The Canadian International Trade Minister Stockwell Day has announced that Canada is filing a World Trade Organization complaint over country-of-origin labelling on Canadian meat products exported to the United States.
Ottawa is initiating a WTO consultation, in objection to provisions that it considers damaging to Canada’s agriculture industry, Day stated.
The dispute revolves around the COOL labelling regulations issued in February that require US producers to indicate the country of origin of food including cuts of beef, poultry, lamb, chicken and pork, plus fruits, vegetables and some nuts.
When the regulations were first announced, they were flexible and “seemed to address Canadian concerns” that meat from Canada not be unfairly targeted, Day said. Even so, some US producers have already refused or segregated Canadian-born animals because of the new rules, which is having consequences for Canadian producers.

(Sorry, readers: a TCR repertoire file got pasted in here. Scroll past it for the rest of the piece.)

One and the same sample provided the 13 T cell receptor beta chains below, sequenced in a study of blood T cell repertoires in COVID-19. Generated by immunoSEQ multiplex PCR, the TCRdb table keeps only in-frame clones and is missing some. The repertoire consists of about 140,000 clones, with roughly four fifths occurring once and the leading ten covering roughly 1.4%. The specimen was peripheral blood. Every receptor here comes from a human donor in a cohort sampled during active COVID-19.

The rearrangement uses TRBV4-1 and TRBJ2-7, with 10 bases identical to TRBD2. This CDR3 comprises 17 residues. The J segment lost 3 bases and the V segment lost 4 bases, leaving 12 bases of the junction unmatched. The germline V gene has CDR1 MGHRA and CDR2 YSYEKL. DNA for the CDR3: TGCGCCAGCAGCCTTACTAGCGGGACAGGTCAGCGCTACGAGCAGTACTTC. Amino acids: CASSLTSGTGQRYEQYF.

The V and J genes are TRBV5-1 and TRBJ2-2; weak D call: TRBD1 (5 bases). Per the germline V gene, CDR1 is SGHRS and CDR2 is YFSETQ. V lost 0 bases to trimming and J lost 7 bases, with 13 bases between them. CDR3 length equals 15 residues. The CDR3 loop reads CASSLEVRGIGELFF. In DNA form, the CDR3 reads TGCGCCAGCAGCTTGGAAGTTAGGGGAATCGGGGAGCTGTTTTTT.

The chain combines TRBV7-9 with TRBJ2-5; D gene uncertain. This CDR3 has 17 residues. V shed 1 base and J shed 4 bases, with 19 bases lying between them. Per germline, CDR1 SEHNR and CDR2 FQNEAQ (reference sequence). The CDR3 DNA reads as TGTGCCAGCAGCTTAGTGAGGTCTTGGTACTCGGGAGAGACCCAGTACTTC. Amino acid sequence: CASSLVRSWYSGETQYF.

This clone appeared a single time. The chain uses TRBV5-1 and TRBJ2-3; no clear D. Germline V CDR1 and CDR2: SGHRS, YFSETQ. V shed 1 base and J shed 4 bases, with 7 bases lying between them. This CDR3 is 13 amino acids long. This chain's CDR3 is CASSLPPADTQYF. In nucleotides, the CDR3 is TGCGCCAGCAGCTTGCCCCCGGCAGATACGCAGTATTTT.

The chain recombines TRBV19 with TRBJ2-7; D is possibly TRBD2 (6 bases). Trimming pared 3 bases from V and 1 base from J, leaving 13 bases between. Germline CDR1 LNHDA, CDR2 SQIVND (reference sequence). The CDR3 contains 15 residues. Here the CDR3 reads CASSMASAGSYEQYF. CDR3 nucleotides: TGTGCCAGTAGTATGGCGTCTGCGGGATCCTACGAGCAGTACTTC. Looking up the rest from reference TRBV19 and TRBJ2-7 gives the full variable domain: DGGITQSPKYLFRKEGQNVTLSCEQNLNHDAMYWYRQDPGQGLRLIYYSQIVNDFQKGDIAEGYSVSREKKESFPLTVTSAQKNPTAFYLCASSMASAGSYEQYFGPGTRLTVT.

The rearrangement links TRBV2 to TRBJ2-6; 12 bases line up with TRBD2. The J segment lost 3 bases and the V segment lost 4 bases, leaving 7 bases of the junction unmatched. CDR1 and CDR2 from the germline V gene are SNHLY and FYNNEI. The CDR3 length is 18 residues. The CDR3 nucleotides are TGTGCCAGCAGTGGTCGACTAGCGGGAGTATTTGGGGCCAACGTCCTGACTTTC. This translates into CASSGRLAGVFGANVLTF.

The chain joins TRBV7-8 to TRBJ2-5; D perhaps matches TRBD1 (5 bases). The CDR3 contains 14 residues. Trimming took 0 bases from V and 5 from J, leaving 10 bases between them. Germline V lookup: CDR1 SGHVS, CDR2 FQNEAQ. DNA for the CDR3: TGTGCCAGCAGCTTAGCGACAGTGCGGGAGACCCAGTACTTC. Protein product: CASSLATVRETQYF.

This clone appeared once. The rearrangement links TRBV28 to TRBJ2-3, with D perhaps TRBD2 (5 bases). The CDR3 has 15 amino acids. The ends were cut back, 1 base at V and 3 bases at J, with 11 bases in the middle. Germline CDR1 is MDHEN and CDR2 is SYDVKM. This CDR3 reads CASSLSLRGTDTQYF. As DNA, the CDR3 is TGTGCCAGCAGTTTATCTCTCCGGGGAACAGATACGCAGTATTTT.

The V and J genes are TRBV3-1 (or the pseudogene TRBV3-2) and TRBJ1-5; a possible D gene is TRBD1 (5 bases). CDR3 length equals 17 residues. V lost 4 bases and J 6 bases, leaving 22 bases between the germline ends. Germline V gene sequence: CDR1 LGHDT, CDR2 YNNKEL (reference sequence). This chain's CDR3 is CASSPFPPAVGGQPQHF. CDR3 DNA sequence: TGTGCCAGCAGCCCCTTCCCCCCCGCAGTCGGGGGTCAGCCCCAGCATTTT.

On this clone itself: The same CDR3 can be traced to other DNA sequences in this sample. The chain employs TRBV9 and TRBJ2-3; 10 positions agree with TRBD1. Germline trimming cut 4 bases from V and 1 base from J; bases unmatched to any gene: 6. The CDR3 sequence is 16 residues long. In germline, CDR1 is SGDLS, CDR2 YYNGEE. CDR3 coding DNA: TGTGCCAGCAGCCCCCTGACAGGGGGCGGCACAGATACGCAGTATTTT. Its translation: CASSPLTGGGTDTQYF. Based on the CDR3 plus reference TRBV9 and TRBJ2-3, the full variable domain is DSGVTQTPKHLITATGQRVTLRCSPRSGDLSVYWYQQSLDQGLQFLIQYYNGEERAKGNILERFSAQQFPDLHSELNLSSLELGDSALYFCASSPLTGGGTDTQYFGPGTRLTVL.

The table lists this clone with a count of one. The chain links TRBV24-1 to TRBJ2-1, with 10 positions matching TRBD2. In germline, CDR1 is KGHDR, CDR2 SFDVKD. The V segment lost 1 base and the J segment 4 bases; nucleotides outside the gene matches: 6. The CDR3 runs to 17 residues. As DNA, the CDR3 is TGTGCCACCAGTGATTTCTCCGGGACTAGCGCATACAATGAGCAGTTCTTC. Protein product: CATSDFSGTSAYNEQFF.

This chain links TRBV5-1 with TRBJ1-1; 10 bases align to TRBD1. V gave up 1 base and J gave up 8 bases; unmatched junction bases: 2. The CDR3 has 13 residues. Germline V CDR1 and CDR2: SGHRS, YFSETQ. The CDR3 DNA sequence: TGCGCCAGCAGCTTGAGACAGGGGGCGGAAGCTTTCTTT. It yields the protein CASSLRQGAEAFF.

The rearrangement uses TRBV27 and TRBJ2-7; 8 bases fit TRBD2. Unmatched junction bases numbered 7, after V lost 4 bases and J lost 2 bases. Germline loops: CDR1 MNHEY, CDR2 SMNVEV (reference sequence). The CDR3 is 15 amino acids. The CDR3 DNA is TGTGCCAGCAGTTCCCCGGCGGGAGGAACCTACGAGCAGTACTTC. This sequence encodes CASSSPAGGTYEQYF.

According to the US Department of Agriculture, Canadian pork exports to the US have dropped by more than 40% this year. Cattle exports have fallen by 25% over the same period — and Canadian producers blame country-of-origin labelling.
“It’s a clear example of a provision that limits trade. . . . (It) will wind up hurting not just investment, but will also end up hurting jobs on both sides of the border,” Day said.
“We want to roll back any attempt or any provision that would exclude Canada from being able to enter into projects in the United States.”